Writing in The TimesClare Foges draws attention to the lack of support experienced by new mothers in the UK, with around 10-20% affected by a mental disorder in the first year after childbirth. She suggests extending maternity stays, investing in early years support, and re-establishing the Sure Start centres programme in order to ameliorate the situation of more disadvantaged mothers. Foges concludes that failing to support those making the decision to have a child is counter-productive for the British economy (£).

Did you know?

Tongue prints, like fingerprints, are unique.

Parliamentary highlights

House of Commons
Oral questions
Foreign and Commonwealth Affairs (including Topical Questions)
Ten Minute Rule Motion
Hares Preservation - George Eustice
Opposition Day Debate
Prisons and probation - Jeremy Corbyn, Richard Burgon, Ms Diane Abbott, Yasmin Qureshi, Valerie Vaz, Mr Nicholas Brown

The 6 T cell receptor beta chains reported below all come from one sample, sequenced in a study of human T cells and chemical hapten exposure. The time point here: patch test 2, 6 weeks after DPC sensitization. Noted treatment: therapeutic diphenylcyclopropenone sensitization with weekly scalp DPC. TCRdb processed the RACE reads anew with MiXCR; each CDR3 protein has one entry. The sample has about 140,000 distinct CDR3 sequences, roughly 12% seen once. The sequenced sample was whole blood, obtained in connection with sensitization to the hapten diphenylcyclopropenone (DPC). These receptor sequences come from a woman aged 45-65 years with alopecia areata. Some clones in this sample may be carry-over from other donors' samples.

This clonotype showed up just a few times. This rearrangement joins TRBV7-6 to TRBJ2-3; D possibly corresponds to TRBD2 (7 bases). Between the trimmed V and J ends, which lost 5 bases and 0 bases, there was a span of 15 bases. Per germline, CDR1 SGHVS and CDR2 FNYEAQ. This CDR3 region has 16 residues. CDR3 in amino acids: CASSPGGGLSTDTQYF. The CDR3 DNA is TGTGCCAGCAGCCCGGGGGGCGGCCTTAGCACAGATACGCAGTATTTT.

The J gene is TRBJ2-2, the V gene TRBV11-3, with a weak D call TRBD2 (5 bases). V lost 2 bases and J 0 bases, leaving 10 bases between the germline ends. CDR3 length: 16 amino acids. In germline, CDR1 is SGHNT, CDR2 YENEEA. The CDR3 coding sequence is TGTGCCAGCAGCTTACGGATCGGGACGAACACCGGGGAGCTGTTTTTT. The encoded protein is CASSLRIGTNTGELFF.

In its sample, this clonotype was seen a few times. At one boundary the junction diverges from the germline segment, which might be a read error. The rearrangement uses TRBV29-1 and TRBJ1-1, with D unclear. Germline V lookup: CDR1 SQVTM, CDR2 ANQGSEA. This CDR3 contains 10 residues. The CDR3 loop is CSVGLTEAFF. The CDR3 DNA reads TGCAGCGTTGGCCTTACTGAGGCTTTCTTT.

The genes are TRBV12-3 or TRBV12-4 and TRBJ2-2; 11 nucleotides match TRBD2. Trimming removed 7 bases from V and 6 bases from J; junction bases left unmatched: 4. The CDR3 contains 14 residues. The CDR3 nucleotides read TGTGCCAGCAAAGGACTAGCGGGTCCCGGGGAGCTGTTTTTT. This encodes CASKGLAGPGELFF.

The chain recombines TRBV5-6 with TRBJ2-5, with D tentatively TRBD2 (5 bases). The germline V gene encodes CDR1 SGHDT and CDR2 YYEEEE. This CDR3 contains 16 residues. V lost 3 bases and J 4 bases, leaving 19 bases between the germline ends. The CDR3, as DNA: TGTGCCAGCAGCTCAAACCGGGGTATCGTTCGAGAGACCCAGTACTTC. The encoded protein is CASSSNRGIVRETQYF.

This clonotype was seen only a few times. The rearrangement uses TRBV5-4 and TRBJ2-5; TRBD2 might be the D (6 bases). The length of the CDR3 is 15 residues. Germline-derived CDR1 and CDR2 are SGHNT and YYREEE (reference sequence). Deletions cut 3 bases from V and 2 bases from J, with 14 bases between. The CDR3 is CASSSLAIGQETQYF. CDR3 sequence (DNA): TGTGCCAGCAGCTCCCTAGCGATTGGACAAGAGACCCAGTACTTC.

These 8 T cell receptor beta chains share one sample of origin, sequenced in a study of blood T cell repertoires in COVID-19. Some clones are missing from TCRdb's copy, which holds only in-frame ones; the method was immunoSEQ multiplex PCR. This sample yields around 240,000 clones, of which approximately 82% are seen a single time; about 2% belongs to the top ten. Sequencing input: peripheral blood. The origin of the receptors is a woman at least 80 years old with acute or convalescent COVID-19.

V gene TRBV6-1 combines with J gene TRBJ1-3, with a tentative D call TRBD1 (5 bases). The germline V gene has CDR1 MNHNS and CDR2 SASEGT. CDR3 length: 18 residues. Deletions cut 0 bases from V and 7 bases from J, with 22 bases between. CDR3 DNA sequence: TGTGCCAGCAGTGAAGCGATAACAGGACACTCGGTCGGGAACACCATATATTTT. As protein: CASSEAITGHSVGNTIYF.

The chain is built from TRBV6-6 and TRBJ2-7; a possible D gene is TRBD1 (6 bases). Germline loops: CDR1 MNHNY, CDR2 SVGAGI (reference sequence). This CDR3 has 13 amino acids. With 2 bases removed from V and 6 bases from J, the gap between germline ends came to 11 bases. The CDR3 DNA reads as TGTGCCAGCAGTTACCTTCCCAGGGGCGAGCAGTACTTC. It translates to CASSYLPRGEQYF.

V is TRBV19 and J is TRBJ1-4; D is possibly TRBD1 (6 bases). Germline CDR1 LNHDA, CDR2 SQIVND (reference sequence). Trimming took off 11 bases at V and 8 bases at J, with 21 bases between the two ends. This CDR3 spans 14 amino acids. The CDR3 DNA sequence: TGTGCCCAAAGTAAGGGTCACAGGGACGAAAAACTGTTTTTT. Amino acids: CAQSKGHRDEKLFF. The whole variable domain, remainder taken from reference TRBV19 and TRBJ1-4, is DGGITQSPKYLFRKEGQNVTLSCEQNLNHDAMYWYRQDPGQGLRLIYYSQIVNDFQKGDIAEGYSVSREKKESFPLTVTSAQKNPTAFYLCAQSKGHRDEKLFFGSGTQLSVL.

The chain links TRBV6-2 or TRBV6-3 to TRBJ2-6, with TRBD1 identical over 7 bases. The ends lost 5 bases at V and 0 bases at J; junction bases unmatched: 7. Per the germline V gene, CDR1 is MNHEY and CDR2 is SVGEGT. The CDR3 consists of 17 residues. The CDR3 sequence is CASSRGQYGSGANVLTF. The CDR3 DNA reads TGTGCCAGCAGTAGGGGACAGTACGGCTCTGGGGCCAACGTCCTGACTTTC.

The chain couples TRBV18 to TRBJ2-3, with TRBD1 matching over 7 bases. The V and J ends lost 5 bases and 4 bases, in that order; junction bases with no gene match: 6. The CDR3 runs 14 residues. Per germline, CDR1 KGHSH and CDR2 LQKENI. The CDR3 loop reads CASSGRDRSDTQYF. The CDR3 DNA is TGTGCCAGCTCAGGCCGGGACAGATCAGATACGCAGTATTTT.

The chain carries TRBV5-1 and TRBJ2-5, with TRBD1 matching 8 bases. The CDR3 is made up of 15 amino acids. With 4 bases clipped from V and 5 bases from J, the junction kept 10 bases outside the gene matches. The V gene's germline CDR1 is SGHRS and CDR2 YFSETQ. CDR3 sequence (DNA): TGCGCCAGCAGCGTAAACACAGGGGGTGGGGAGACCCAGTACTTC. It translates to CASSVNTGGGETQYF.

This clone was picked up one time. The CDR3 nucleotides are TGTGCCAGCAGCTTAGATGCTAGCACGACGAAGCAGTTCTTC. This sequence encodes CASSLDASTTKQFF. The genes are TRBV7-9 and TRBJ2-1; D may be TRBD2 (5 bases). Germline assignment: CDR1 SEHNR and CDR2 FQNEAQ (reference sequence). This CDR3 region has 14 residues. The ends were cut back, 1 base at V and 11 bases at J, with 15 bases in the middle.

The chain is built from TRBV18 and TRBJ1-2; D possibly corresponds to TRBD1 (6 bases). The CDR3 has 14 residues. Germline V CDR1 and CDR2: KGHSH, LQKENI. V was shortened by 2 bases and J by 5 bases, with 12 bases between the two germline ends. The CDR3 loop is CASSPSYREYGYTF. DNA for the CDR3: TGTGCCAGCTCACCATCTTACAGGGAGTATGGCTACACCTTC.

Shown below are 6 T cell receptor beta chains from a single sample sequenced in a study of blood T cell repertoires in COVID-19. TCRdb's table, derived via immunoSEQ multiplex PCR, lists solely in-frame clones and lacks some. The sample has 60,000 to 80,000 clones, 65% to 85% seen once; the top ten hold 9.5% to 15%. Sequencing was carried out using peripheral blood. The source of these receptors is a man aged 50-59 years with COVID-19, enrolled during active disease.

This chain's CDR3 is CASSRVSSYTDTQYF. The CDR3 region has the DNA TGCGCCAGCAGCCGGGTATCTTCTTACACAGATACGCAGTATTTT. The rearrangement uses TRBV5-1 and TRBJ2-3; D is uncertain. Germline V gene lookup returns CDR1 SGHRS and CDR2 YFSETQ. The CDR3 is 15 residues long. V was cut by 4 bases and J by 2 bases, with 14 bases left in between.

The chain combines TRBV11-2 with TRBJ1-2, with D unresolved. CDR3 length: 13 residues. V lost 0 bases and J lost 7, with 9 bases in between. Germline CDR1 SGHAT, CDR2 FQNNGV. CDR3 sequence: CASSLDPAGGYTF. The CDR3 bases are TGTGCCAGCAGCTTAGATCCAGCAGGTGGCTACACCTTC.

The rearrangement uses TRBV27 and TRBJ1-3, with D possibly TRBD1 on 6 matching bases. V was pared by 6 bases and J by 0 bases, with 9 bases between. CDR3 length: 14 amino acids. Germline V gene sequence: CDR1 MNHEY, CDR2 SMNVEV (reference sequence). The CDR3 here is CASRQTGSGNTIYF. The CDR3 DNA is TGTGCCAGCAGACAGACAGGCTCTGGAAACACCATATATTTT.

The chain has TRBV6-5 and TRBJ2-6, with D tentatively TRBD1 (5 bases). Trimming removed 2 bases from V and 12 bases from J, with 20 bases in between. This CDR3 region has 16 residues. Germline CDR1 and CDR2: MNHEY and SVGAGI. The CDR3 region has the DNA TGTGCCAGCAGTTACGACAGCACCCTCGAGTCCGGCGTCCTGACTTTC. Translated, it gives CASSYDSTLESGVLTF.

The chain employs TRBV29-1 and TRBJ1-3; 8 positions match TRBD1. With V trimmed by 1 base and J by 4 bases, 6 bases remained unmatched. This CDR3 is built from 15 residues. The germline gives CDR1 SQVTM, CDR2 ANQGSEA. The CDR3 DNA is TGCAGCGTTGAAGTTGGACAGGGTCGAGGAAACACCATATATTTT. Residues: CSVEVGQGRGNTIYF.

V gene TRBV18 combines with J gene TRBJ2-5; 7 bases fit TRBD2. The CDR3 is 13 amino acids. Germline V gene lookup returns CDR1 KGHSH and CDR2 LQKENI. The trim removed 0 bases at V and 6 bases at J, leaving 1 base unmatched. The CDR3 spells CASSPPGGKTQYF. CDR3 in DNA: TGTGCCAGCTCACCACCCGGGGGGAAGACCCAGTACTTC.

Health and local public health cuts
Crime and antisocial behaviour in Stockton South - Dr Paul Williams
House of Lords
Oral questions
Ensuring all police forces have the requisite training on stalking to prevent women and girls being murdered or taking their own lives - Baroness Royall of Blaisdon
Will the Government offer EU exporters continuing free trade under the auspices of the WTO and EU citizens continued reciprocal residence rights for a period to be agreed - Lord Pearson of Rannoch
Deployment of the Internet Engineering Task Force’s new “DNS over HTTPS” protocol and its implications for the blocking of content by internet service providers and the Internet Watch Foundation - Baroness Thornton
Report by the National Audit Office 'Progress delivering the Emergency Services Network' - Lord Hogan-Howe
Courts and Tribunals (Online Procedure) Bill [HL] – Second reading - Lord Keen of Elie
Short debate
Improving the educational experience and attainment of adopted children, including those adopted from abroad. - Lord Triesman
Scottish Parliament
Time for Reflection 
Reverend Alan Sorensen, Minister, Wellpark Mid Kirk, Greenock